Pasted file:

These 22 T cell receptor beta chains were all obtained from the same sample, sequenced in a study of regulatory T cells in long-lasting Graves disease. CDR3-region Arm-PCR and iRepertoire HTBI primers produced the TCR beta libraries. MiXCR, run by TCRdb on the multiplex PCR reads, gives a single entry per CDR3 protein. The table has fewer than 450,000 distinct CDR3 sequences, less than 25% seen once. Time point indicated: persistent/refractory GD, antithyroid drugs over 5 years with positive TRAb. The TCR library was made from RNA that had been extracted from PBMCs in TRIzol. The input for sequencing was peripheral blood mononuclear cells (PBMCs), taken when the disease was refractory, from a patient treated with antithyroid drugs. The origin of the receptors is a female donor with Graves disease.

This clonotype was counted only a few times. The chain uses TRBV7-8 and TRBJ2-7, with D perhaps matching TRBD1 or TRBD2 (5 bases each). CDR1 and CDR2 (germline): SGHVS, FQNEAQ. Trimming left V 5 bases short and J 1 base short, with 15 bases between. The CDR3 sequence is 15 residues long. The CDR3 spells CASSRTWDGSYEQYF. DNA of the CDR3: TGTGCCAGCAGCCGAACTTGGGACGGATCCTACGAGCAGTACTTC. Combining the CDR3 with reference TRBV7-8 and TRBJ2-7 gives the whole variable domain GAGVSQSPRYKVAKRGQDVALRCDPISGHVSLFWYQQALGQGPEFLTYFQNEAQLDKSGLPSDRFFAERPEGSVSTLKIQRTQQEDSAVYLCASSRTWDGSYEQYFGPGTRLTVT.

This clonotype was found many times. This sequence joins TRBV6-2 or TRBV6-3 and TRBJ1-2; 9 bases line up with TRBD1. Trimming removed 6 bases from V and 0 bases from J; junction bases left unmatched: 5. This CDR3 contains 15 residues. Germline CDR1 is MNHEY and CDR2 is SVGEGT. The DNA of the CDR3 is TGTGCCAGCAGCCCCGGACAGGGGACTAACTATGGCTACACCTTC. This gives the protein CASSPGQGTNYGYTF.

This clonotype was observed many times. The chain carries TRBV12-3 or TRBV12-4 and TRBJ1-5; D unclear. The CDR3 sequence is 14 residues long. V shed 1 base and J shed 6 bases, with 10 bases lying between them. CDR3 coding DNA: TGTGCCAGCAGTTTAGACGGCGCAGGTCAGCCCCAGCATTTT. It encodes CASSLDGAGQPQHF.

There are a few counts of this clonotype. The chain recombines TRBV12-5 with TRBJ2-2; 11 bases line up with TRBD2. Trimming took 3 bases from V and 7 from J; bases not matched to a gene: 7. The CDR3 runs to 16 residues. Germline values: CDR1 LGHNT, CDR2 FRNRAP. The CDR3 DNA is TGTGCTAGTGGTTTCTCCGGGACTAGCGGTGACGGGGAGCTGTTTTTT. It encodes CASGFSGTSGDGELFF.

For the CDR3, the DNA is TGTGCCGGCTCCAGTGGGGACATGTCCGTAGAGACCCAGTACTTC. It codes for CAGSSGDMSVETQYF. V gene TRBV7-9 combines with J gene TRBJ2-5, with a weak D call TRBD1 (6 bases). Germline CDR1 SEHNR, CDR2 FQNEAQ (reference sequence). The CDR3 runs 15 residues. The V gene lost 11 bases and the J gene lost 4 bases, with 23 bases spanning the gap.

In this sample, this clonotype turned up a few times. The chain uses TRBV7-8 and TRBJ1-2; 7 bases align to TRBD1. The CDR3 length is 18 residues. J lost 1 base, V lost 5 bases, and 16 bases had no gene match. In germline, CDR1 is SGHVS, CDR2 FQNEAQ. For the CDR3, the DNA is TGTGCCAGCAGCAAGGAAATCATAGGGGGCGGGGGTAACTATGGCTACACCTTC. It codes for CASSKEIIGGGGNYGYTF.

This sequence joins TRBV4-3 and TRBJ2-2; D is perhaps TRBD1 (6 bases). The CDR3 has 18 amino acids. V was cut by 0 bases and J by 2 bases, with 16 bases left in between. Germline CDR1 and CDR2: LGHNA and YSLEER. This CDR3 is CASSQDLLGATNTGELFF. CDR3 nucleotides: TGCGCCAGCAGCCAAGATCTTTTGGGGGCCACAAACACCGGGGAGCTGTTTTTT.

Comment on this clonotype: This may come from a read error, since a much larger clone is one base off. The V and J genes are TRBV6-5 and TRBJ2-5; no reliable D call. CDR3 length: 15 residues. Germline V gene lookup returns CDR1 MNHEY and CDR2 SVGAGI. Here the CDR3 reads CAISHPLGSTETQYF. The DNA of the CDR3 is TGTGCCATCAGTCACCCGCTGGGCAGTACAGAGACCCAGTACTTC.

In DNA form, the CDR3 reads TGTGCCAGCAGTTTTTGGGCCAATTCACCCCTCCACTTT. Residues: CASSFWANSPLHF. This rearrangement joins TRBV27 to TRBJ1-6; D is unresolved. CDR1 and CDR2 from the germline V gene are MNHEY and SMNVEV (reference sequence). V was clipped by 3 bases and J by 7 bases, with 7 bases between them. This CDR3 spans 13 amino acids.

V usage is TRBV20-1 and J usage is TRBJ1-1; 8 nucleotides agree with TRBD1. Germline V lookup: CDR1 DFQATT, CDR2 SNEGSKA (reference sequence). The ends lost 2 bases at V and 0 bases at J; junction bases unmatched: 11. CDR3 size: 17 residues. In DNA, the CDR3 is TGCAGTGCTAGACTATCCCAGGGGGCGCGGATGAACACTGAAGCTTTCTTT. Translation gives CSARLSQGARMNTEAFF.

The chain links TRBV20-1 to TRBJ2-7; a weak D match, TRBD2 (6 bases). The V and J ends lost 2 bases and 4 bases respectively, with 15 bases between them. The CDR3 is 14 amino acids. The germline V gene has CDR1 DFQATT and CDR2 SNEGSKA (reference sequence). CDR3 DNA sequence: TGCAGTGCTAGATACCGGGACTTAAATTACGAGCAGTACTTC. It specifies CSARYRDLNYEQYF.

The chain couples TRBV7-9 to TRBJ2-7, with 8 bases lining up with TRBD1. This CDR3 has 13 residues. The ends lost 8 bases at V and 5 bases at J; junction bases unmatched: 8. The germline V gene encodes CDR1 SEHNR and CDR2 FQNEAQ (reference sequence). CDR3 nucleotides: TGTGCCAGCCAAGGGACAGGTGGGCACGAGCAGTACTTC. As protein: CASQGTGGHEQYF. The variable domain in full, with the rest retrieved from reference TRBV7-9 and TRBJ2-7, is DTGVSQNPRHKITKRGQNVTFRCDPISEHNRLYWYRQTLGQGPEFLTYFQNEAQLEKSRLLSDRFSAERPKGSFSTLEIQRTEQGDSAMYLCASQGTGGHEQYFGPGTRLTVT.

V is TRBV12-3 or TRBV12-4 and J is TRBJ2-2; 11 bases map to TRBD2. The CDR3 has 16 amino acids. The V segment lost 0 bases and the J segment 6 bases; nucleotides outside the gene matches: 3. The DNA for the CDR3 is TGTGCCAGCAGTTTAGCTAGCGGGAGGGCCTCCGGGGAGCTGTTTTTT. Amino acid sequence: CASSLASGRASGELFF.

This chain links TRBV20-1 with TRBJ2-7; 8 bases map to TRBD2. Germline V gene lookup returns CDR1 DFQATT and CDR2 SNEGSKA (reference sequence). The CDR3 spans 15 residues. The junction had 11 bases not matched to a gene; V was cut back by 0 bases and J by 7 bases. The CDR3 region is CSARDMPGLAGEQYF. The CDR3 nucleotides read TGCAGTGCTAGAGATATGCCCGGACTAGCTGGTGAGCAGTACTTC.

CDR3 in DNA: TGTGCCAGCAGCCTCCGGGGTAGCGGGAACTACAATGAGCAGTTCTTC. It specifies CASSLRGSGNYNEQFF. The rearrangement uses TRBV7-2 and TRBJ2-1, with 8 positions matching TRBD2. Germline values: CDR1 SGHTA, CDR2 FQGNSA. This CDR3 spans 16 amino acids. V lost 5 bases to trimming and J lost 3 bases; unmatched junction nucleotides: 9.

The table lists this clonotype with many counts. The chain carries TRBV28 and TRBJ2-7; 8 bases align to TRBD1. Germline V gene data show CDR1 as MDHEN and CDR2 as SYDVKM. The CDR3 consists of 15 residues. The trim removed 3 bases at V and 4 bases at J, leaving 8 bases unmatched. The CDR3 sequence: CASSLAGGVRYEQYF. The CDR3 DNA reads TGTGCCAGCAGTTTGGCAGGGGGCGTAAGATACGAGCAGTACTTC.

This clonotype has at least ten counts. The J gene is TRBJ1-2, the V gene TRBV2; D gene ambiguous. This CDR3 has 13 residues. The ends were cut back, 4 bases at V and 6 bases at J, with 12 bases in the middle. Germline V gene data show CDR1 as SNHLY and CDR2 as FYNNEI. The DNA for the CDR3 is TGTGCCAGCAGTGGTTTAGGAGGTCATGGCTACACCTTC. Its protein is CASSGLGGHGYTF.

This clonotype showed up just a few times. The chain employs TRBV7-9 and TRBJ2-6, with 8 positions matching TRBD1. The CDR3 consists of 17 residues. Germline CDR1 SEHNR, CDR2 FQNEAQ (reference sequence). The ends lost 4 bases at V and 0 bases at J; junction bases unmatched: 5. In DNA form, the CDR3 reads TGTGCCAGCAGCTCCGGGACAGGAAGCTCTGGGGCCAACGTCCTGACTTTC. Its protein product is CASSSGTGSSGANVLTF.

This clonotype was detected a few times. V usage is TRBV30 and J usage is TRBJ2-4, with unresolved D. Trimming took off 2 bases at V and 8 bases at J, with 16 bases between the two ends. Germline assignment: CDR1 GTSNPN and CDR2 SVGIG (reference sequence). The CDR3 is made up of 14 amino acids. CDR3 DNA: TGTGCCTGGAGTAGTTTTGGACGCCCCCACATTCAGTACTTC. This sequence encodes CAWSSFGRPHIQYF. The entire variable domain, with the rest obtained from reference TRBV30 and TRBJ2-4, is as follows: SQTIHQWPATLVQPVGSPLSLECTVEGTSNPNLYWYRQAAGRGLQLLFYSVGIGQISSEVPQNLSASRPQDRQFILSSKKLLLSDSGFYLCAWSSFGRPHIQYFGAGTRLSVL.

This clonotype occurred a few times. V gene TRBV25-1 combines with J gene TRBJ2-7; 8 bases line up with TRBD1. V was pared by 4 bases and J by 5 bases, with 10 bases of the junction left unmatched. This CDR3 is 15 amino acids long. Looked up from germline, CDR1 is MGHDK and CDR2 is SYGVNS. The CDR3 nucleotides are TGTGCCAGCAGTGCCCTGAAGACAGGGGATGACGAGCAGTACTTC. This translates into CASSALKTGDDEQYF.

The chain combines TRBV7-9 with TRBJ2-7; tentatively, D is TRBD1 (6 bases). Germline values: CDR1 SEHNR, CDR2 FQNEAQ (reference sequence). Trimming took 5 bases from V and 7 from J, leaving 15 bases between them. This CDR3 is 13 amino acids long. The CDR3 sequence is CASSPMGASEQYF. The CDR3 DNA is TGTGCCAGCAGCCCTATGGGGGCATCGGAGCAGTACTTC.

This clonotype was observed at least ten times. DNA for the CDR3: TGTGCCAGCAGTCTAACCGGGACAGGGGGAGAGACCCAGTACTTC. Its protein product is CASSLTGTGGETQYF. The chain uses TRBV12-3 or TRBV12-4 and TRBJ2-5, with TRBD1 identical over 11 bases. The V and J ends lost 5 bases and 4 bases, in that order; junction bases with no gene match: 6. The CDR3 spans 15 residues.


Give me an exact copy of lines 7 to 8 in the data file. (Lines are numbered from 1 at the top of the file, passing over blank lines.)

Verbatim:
In this sample, this clonotype turned up a few times. The chain uses TRBV7-8 and TRBJ1-2; 7 bases align to TRBD1. The CDR3 length is 18 residues. J lost 1 base, V lost 5 bases, and 16 bases had no gene match. In germline, CDR1 is SGHVS, CDR2 FQNEAQ. For the CDR3, the DNA is TGTGCCAGCAGCAAGGAAATCATAGGGGGCGGGGGTAACTATGGCTACACCTTC. It codes for CASSKEIIGGGGNYGYTF.

This sequence joins TRBV4-3 and TRBJ2-2; D is perhaps TRBD1 (6 bases). The CDR3 has 18 amino acids. V was cut by 0 bases and J by 2 bases, with 16 bases left in between. Germline CDR1 and CDR2: LGHNA and YSLEER. This CDR3 is CASSQDLLGATNTGELFF. CDR3 nucleotides: TGCGCCAGCAGCCAAGATCTTTTGGGGGCCACAAACACCGGGGAGCTGTTTTTT.